If you’ve seen the 1974 movie “Chinatown,” you may recall that great scene in which detective Jake Gittes (Jack Nicholson) confronts Evelyn Mulwray (Faye Dunaway) about the identity of the woman he believes is Evelyn’s father’s mistress.
It’s a famous scene, with Jake shouting at Evelyn, “Who is she?” with Evelyn responding, “She’s my daughter.” Gittes slaps her. “She’s my sister.” Gittes slaps her again.
“She’s my daughter and my sister.”
Spoiler alert: Mulwray was raped by her father when she was 15. The young woman, Katherine, is, in fact, not Evelyn’s father’s mistress, but she is both Evelyn’s daughter and her sister. It can be confusing to unpack this scene.
Fast forward to today, to real life, and not a Hollywood film or make-believe, with the very confusing news story of a transwoman physician. Dr. Jesnoor Dayara, in Gujarat, India, has frozen his sperm so that when he undergoes sex-reassignment surgery sometime later this year, the child he hopes to give birth to as a woman will be biologically his.
It can be confusing to unpack this story, too!
Dayara’s claim is, while he was born male, he has always felt like a woman. He feels he was “born in the wrong body.”
Let us be clear on a few fundamental points on human biology and human sexual reproduction:
- Men have testes that produce sperm and women have ovaries that produce eggs.
- There are no “her sperm” and “his eggs.” There is only his sperm and her eggs.
- Women have babies and men do not, nor can they.
- You can’t be born in the wrong body, you are born in the body you get at birth.
- Sex must not be conflated with gender. Being a man or being a woman is connected to biological sex.
- Liking feminine or masculine things has nothing to do with our XX or XY chromosomes.
I recently wrote about a new study done showing that the majority of transgender women will want uterine transplants so that they can more fully express their feminine characteristics, such as menstruating, getting pregnant, and giving birth.
The new wave of the “modern family” with men having babies, which is a movement of gay men actually not having babies, but rather buying eggs from one woman and renting the womb of another woman, so that they can delude themselves into thinking that they had the baby.
In fact, one case concerning a “throuple” of dads is making news as the judge has allowed the three to be listed on their son’s birth certificate. Of course, we know three men can’t make a baby, but this little boy was born via assisted reproduction using the eggs from one woman and the womb of another.
No mention of the genetic mother or the birth mother on this birth certificate, #WomenErased again and another child without a sliver of an identity or idea of where he or she came from.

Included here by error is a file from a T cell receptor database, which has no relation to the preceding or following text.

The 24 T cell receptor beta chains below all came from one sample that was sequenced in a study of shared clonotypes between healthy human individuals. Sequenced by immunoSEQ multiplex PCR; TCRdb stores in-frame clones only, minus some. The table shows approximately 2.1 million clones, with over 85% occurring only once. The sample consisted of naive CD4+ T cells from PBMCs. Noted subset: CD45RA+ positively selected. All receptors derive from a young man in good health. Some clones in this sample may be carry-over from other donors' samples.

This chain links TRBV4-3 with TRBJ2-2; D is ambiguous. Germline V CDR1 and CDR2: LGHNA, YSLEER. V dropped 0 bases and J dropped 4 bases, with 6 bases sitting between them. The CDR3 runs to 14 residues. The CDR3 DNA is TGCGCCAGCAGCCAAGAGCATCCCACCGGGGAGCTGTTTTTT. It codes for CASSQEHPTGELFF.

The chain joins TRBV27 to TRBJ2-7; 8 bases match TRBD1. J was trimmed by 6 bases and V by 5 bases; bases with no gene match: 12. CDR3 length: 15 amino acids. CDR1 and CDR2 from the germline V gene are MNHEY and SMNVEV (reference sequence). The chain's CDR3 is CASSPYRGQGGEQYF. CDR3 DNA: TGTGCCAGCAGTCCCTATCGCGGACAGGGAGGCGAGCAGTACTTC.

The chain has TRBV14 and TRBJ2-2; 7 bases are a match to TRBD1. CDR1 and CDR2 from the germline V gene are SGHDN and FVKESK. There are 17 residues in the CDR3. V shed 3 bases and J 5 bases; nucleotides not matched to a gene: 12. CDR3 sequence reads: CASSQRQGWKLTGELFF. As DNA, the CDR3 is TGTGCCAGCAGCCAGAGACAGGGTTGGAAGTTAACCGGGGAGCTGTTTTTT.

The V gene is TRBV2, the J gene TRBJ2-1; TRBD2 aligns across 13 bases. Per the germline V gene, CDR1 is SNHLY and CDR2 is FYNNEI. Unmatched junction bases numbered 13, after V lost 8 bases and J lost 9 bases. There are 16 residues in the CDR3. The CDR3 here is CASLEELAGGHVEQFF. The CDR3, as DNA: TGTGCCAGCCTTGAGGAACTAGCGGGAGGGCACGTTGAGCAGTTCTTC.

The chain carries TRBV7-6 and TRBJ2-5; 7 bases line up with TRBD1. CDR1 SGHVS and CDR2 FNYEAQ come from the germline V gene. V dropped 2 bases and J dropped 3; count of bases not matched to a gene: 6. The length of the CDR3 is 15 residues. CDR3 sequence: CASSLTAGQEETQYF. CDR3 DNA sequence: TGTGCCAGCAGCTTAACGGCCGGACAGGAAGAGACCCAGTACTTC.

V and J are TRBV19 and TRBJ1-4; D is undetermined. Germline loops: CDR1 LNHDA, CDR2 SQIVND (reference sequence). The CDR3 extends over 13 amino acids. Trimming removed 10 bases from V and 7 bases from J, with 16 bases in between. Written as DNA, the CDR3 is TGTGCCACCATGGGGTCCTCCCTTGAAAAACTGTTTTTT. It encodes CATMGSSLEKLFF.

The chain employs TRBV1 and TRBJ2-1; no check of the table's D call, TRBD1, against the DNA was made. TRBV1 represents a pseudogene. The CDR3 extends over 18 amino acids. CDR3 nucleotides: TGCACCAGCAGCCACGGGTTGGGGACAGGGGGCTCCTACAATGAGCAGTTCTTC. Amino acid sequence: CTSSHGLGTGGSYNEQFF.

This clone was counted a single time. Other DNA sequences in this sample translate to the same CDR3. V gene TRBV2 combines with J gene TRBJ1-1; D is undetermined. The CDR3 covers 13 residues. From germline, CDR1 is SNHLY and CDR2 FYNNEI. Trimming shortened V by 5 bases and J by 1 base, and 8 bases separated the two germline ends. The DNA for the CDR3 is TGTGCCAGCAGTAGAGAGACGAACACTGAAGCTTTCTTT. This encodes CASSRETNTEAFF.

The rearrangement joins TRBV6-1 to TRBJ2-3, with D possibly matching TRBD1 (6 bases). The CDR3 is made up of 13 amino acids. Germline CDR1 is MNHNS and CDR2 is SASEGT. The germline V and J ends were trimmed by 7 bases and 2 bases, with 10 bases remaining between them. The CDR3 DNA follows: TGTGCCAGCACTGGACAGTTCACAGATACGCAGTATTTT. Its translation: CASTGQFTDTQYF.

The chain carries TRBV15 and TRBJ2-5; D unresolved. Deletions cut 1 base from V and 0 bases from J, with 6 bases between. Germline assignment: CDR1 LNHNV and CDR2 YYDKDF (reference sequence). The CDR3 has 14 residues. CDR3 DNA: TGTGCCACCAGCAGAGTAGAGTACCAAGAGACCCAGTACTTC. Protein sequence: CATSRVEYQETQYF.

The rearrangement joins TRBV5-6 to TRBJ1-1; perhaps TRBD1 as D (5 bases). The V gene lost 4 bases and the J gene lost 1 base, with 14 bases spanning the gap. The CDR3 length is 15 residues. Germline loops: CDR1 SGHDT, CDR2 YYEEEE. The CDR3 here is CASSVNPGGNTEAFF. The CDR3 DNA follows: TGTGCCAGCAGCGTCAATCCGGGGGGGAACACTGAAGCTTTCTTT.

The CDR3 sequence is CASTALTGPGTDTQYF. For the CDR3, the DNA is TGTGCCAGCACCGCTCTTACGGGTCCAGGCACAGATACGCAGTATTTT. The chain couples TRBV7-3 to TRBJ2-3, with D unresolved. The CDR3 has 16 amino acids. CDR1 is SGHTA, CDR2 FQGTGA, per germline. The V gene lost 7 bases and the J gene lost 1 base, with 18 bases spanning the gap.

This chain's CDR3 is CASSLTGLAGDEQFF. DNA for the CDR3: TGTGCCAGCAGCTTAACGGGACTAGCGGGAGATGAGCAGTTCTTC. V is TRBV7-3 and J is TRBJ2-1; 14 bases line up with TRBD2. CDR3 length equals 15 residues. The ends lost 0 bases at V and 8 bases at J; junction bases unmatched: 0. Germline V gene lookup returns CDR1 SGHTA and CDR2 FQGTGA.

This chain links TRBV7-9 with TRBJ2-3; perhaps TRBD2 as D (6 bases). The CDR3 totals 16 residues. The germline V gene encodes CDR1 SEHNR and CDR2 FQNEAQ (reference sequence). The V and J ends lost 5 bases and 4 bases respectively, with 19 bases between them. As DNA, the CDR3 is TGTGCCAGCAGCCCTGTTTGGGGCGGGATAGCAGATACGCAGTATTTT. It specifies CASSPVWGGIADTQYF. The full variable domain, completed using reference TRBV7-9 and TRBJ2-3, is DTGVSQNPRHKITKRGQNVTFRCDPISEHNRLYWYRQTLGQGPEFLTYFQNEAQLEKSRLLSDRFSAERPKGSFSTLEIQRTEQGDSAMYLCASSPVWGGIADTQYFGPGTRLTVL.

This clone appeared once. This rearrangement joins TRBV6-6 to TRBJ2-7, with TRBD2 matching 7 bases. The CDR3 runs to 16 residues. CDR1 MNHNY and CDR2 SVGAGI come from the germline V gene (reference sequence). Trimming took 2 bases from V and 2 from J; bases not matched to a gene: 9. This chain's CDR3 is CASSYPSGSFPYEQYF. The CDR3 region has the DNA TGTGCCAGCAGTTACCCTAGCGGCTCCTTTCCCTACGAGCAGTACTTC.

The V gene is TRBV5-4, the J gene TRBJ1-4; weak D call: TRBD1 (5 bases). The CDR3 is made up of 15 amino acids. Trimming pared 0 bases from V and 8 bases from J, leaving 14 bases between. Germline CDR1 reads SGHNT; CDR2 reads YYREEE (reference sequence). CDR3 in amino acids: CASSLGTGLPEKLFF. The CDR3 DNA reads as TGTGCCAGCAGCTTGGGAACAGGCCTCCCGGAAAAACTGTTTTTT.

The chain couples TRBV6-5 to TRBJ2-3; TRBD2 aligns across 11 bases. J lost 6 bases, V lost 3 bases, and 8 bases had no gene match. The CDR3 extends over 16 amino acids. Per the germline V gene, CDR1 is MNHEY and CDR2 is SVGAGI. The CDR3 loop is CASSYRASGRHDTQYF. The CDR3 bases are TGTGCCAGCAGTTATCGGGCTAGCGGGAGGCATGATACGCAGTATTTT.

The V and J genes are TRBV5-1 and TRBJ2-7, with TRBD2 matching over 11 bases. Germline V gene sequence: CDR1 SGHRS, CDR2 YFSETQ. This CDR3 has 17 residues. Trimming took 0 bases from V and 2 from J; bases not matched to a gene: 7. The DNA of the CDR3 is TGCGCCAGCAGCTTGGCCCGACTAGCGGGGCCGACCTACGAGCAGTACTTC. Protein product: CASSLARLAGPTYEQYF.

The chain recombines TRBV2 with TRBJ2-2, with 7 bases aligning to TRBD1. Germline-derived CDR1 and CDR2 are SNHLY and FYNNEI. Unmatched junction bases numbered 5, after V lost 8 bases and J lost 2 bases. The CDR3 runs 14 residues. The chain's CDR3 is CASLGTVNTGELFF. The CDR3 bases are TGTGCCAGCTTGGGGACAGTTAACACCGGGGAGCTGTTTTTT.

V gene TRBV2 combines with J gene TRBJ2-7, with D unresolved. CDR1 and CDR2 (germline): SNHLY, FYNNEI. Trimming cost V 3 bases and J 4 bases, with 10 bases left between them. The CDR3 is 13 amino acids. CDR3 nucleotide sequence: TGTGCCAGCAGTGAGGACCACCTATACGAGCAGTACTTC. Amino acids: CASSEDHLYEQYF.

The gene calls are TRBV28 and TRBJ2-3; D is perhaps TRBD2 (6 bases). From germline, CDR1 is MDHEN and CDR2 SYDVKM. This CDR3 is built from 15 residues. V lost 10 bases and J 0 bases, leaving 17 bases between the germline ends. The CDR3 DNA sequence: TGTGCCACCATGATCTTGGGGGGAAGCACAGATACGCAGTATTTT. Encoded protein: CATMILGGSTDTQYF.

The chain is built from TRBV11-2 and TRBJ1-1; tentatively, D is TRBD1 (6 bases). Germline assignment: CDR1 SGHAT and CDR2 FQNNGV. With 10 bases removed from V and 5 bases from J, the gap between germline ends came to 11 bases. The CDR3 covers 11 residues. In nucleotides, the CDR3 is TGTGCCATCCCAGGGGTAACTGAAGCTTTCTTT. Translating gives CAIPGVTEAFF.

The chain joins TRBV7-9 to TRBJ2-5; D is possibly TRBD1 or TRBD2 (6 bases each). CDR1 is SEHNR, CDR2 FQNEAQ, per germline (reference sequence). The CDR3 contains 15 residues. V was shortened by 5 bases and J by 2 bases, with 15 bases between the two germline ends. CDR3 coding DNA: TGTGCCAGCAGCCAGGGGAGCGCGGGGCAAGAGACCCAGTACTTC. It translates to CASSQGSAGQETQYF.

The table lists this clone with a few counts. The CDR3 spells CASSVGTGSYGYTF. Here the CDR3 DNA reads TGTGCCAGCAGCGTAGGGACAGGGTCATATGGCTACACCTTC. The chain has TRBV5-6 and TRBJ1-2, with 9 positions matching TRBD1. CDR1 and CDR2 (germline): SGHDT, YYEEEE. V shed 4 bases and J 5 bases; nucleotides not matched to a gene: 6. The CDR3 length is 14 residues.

And now, we’re looking at a world where we will be told to live with Dayara’s fantasy of transwomen having babies, lest we are called transphobes and become canceled.
But what about the children born with all these strange new ways and into this new version of what family looks like? Are the kids all right like Hollywood and the media want us to believe? The sad answer is, probably not.
I like to say this is one of the largest social experiments of our time, with our learning as we go. What studies we do have show that the children aren’t necessarily all right, and they are searching for and finding, thanks to DNA testing, their biological parents and half-siblings. Adults are getting what they want, with little consideration of the best interests of the children.
And if and when Dayara is able to give birth using his sperm, using a uterine transplant, with estrogen rushing through his male body (he will still have XY chromosomes and will be biologically male in every cell of his body), what effect will this all have on any children produced this way?
And how will this child explain his odd relationship with his mother, or should I say, his father? Like Faye Dunaway in “Chinatown,” when asked, who is this person, the child will respond, “He’s my father. He’s my mother. He’s my father and he’s my mother.”
Jennifer Lahl is the founder and president of the Center for Bioethics and Culture and producer of the documentary films, “Eggsploitation,” “Anonymous Father’s Day,” “Breeders: A Subclass of Women?” and “Maggie’s Story,” and “#BigFertility,” which was an official selection in the Silicon Valley International Film Festival. She is back behind the camera, producing a film on the ethics of allowing children to medically and surgically transition.
Views expressed in this article are the opinions of the author and do not necessarily reflect the views of The Epoch Times.